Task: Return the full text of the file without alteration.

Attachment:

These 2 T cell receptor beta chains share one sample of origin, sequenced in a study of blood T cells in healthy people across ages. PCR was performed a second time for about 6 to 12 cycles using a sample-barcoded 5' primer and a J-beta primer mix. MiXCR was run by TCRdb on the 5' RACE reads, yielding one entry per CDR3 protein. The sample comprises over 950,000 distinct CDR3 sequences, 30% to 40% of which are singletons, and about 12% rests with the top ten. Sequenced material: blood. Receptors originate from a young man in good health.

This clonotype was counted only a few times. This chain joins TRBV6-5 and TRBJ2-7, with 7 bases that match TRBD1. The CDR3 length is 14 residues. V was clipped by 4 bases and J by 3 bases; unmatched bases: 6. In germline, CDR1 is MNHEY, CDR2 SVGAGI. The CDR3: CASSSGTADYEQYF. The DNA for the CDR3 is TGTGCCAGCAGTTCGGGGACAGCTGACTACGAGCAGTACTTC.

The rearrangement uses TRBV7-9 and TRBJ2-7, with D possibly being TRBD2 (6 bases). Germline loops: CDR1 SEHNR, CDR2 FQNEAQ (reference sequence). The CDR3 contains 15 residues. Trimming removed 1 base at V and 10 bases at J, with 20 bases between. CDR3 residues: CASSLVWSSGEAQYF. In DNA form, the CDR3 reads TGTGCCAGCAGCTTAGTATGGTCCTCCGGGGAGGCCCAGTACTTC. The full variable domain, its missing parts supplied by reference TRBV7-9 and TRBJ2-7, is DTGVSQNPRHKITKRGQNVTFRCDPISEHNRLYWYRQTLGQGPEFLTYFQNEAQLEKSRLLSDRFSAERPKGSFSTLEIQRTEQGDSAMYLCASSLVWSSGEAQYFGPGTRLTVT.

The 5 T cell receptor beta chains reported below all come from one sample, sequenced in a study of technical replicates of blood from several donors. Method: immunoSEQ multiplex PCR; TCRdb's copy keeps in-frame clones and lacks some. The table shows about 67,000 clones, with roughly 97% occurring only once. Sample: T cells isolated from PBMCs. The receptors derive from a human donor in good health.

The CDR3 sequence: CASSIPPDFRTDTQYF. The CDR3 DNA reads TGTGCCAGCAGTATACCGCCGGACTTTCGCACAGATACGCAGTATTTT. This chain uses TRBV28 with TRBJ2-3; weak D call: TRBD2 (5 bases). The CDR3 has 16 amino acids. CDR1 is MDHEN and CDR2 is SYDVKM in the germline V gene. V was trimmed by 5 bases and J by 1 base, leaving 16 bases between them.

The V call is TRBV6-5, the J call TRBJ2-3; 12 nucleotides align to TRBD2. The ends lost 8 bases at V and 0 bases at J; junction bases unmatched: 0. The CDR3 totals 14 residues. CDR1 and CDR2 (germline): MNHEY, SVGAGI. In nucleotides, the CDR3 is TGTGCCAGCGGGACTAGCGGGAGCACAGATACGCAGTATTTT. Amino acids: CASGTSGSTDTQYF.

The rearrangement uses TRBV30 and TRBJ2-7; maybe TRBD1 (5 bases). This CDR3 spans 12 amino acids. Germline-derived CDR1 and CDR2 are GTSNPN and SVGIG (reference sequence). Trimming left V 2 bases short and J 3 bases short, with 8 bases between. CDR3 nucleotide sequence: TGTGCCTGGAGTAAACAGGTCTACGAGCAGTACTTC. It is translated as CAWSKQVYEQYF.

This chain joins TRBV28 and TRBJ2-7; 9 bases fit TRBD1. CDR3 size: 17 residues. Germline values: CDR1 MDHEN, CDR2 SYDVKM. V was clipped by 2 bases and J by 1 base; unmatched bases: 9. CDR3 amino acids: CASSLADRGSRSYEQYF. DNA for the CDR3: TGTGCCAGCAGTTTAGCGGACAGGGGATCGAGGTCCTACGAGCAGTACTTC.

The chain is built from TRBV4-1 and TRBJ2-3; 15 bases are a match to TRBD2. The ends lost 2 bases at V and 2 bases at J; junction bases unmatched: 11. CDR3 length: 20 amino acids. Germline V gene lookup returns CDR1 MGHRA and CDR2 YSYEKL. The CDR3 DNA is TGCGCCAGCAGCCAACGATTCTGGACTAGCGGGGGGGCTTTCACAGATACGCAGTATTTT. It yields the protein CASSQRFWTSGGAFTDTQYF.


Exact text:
These 2 T cell receptor beta chains share one sample of origin, sequenced in a study of blood T cells in healthy people across ages. PCR was performed a second time for about 6 to 12 cycles using a sample-barcoded 5' primer and a J-beta primer mix. MiXCR was run by TCRdb on the 5' RACE reads, yielding one entry per CDR3 protein. The sample comprises over 950,000 distinct CDR3 sequences, 30% to 40% of which are singletons, and about 12% rests with the top ten. Sequenced material: blood. Receptors originate from a young man in good health.

This clonotype was counted only a few times. This chain joins TRBV6-5 and TRBJ2-7, with 7 bases that match TRBD1. The CDR3 length is 14 residues. V was clipped by 4 bases and J by 3 bases; unmatched bases: 6. In germline, CDR1 is MNHEY, CDR2 SVGAGI. The CDR3: CASSSGTADYEQYF. The DNA for the CDR3 is TGTGCCAGCAGTTCGGGGACAGCTGACTACGAGCAGTACTTC.

The rearrangement uses TRBV7-9 and TRBJ2-7, with D possibly being TRBD2 (6 bases). Germline loops: CDR1 SEHNR, CDR2 FQNEAQ (reference sequence). The CDR3 contains 15 residues. Trimming removed 1 base at V and 10 bases at J, with 20 bases between. CDR3 residues: CASSLVWSSGEAQYF. In DNA form, the CDR3 reads TGTGCCAGCAGCTTAGTATGGTCCTCCGGGGAGGCCCAGTACTTC. The full variable domain, its missing parts supplied by reference TRBV7-9 and TRBJ2-7, is DTGVSQNPRHKITKRGQNVTFRCDPISEHNRLYWYRQTLGQGPEFLTYFQNEAQLEKSRLLSDRFSAERPKGSFSTLEIQRTEQGDSAMYLCASSLVWSSGEAQYFGPGTRLTVT.

The 5 T cell receptor beta chains reported below all come from one sample, sequenced in a study of technical replicates of blood from several donors. Method: immunoSEQ multiplex PCR; TCRdb's copy keeps in-frame clones and lacks some. The table shows about 67,000 clones, with roughly 97% occurring only once. Sample: T cells isolated from PBMCs. The receptors derive from a human donor in good health.

The CDR3 sequence: CASSIPPDFRTDTQYF. The CDR3 DNA reads TGTGCCAGCAGTATACCGCCGGACTTTCGCACAGATACGCAGTATTTT. This chain uses TRBV28 with TRBJ2-3; weak D call: TRBD2 (5 bases). The CDR3 has 16 amino acids. CDR1 is MDHEN and CDR2 is SYDVKM in the germline V gene. V was trimmed by 5 bases and J by 1 base, leaving 16 bases between them.

The V call is TRBV6-5, the J call TRBJ2-3; 12 nucleotides align to TRBD2. The ends lost 8 bases at V and 0 bases at J; junction bases unmatched: 0. The CDR3 totals 14 residues. CDR1 and CDR2 (germline): MNHEY, SVGAGI. In nucleotides, the CDR3 is TGTGCCAGCGGGACTAGCGGGAGCACAGATACGCAGTATTTT. Amino acids: CASGTSGSTDTQYF.

The rearrangement uses TRBV30 and TRBJ2-7; maybe TRBD1 (5 bases). This CDR3 spans 12 amino acids. Germline-derived CDR1 and CDR2 are GTSNPN and SVGIG (reference sequence). Trimming left V 2 bases short and J 3 bases short, with 8 bases between. CDR3 nucleotide sequence: TGTGCCTGGAGTAAACAGGTCTACGAGCAGTACTTC. It is translated as CAWSKQVYEQYF.

This chain joins TRBV28 and TRBJ2-7; 9 bases fit TRBD1. CDR3 size: 17 residues. Germline values: CDR1 MDHEN, CDR2 SYDVKM. V was clipped by 2 bases and J by 1 base; unmatched bases: 9. CDR3 amino acids: CASSLADRGSRSYEQYF. DNA for the CDR3: TGTGCCAGCAGTTTAGCGGACAGGGGATCGAGGTCCTACGAGCAGTACTTC.

The chain is built from TRBV4-1 and TRBJ2-3; 15 bases are a match to TRBD2. The ends lost 2 bases at V and 2 bases at J; junction bases unmatched: 11. CDR3 length: 20 amino acids. Germline V gene lookup returns CDR1 MGHRA and CDR2 YSYEKL. The CDR3 DNA is TGCGCCAGCAGCCAACGATTCTGGACTAGCGGGGGGGCTTTCACAGATACGCAGTATTTT. It yields the protein CASSQRFWTSGGAFTDTQYF.